I’ve been reading and admiring Matt Bell‘s constantly shifting, deeply visceral fiction for years now. (I’ve interviewed him twice before, in 2009 and 2012.) His previous novel In the House Upon the Dirt Between the Lake and the Woods was a stark tale of isolation that gradually transformed into a hallucinatory kind of creation story. His new novel, Scrapper, retains that sense of grit and emotional tension, but does so in a much more realistic setting: specifically, contemporary Detroit. In it, a man named Kelly living on the fringes of society discovers a child who’s been held in the basement of an abandoned house; the events that follow ratchet up the tension, pushing the novel’s characters to a series of harrowing places. I talked with Bell over email about Scrapper, Detroit, his recent book on Baldur’s Gate II, and more.
You mention that Scrapper arose out of a challenge to write something set in Michigan. Was this your first attempt, or had you tried to tell other stories set in the state that didn’t come together?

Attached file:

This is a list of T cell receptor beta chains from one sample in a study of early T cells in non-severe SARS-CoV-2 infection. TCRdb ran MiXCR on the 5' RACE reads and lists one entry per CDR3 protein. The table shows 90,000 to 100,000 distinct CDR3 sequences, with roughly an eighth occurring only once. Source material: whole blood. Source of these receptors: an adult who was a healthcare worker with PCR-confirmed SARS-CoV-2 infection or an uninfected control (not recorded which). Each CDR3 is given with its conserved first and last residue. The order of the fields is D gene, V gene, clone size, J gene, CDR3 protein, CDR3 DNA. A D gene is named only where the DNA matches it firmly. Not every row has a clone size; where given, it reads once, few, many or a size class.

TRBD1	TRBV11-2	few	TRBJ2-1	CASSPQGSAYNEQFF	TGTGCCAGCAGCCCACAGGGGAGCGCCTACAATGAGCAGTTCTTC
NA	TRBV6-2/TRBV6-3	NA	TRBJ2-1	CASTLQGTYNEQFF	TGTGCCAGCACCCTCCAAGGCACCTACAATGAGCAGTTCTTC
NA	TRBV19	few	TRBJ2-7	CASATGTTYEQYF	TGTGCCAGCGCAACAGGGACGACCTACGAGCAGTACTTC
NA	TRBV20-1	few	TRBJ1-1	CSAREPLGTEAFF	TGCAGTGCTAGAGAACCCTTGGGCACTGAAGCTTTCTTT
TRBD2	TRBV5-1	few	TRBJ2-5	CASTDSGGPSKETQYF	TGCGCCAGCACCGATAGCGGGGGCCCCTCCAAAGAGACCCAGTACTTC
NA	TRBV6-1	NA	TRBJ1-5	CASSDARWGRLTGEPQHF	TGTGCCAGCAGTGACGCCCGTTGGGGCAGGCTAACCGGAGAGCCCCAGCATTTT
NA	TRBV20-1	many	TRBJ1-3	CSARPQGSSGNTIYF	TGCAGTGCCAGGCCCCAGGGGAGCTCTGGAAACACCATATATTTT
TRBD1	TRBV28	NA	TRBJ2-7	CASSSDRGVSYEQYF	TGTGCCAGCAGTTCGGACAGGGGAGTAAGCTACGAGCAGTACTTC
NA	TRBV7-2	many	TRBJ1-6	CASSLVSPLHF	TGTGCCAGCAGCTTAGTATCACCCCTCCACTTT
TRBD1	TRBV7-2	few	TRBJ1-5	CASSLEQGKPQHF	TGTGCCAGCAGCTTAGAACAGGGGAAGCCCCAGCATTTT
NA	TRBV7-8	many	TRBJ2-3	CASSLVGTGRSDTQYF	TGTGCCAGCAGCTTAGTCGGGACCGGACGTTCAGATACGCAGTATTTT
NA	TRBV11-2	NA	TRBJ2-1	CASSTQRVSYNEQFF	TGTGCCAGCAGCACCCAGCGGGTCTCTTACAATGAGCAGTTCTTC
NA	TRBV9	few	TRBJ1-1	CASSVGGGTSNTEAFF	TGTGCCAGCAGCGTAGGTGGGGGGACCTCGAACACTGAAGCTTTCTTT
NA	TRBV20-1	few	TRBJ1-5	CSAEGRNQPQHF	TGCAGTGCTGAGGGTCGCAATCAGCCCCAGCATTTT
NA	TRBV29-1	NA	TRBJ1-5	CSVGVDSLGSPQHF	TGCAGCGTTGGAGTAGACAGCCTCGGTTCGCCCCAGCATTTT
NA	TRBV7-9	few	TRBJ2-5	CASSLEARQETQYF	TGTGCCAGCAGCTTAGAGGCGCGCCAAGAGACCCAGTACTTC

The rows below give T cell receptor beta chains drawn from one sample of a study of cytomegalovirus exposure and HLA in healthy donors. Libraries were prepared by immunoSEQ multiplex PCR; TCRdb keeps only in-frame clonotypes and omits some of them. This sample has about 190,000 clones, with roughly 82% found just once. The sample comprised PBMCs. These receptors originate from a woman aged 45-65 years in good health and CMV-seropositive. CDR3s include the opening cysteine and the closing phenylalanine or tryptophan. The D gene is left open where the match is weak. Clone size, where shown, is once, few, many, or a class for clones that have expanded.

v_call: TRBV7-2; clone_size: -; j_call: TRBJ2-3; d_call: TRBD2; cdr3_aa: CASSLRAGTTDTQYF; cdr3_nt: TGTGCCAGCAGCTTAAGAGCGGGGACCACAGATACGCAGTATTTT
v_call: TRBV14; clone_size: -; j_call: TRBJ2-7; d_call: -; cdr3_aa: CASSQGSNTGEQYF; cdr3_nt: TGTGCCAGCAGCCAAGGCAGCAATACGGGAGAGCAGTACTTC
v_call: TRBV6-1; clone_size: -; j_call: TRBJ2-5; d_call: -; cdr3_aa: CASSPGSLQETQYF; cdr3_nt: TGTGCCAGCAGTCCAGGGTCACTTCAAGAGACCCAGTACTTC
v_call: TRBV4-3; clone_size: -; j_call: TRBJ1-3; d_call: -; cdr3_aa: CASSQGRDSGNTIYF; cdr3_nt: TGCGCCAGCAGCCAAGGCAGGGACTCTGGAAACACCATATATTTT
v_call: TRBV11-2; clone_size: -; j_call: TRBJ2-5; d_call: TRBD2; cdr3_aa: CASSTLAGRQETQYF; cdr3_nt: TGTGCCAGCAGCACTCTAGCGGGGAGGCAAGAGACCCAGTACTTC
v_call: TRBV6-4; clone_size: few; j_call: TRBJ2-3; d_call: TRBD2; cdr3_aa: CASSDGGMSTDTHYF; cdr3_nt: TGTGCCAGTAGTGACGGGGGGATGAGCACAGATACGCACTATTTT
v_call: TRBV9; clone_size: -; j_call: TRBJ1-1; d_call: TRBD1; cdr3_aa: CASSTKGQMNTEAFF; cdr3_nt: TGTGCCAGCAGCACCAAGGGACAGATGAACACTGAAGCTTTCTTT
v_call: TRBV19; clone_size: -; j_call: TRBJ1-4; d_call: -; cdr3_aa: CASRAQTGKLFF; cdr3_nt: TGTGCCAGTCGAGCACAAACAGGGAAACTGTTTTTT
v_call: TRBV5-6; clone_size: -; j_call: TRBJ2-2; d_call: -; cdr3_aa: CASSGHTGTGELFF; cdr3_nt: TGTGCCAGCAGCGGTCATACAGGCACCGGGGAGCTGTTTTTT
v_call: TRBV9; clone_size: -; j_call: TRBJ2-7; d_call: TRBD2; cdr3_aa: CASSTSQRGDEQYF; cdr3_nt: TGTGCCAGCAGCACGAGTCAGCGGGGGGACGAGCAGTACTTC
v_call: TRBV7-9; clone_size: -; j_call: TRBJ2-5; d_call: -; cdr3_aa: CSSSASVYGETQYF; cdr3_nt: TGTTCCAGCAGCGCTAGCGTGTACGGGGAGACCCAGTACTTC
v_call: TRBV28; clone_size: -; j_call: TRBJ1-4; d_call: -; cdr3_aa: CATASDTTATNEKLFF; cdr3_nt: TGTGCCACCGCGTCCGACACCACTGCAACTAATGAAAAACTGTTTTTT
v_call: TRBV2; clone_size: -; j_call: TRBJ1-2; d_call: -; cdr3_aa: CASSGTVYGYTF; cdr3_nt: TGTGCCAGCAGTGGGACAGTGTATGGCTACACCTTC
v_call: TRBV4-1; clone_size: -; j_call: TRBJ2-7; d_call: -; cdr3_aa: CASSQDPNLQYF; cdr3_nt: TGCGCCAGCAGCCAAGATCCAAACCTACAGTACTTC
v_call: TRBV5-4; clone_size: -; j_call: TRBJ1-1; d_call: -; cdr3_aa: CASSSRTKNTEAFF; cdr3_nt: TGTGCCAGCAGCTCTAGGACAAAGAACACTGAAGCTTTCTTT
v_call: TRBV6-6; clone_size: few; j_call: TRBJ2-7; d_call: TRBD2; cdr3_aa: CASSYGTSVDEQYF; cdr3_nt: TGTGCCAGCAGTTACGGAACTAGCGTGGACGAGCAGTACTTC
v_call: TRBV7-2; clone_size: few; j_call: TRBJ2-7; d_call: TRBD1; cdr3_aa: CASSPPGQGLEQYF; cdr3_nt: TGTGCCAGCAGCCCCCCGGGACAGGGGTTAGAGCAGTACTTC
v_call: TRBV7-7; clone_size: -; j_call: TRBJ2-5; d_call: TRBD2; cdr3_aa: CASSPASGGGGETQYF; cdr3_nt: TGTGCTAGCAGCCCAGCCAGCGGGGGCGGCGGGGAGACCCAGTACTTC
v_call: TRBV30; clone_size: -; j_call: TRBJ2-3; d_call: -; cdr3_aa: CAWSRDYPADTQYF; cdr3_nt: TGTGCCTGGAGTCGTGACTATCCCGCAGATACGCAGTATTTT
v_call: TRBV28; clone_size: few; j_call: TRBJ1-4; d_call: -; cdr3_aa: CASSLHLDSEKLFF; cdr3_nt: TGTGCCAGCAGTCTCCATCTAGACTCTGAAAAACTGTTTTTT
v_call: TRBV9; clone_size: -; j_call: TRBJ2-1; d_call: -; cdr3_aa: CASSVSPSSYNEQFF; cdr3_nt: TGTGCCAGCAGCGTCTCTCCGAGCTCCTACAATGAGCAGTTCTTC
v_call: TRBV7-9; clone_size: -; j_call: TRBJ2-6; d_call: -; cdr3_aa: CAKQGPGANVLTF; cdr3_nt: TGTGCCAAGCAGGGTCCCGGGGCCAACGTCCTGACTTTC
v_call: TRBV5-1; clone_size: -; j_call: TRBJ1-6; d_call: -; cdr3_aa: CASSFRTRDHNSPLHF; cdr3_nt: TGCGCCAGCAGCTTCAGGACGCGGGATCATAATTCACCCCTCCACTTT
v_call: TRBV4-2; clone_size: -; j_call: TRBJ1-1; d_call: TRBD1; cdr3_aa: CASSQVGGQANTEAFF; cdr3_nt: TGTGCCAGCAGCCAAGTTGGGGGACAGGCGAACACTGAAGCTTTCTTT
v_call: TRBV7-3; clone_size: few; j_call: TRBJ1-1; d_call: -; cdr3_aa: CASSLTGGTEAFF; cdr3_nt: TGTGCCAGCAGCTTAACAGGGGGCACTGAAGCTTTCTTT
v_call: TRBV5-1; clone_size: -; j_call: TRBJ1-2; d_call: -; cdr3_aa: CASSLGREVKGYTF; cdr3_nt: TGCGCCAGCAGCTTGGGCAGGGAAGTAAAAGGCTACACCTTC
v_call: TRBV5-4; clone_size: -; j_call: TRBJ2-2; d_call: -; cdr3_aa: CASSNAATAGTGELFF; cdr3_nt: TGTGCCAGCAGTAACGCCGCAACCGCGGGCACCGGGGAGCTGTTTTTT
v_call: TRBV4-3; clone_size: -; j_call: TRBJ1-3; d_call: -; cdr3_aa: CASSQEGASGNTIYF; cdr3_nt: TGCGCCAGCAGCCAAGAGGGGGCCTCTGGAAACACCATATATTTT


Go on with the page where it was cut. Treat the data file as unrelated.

It probably wasn’t my first attempt, but definitely the first time I’d written something so explicitly about Michigan. I think a lot of my work is de facto set there, which has become much more apparent since moving to Arizona, but in the past I hadn’t so directly engaged with the state, especially on any kind of historical or political level. It’s been an important change, and one that seems like it might have permanently shifted the direction of my work.
What first attracted you to this particular angle on living life in Detroit?
While I was finishing the last draft of In the House, I watched a short documentary clip at the New York Times, by the filmmakers Heidi Ewing and Rachel Grady, called “Dismantling Detroit.” That was absolutely the seed of the book: I wouldn’t start writing Scrapper for a couple months still, but in the five minutes or so of that clip I saw my first glimpse of the book’s landscape and my point of entry into it.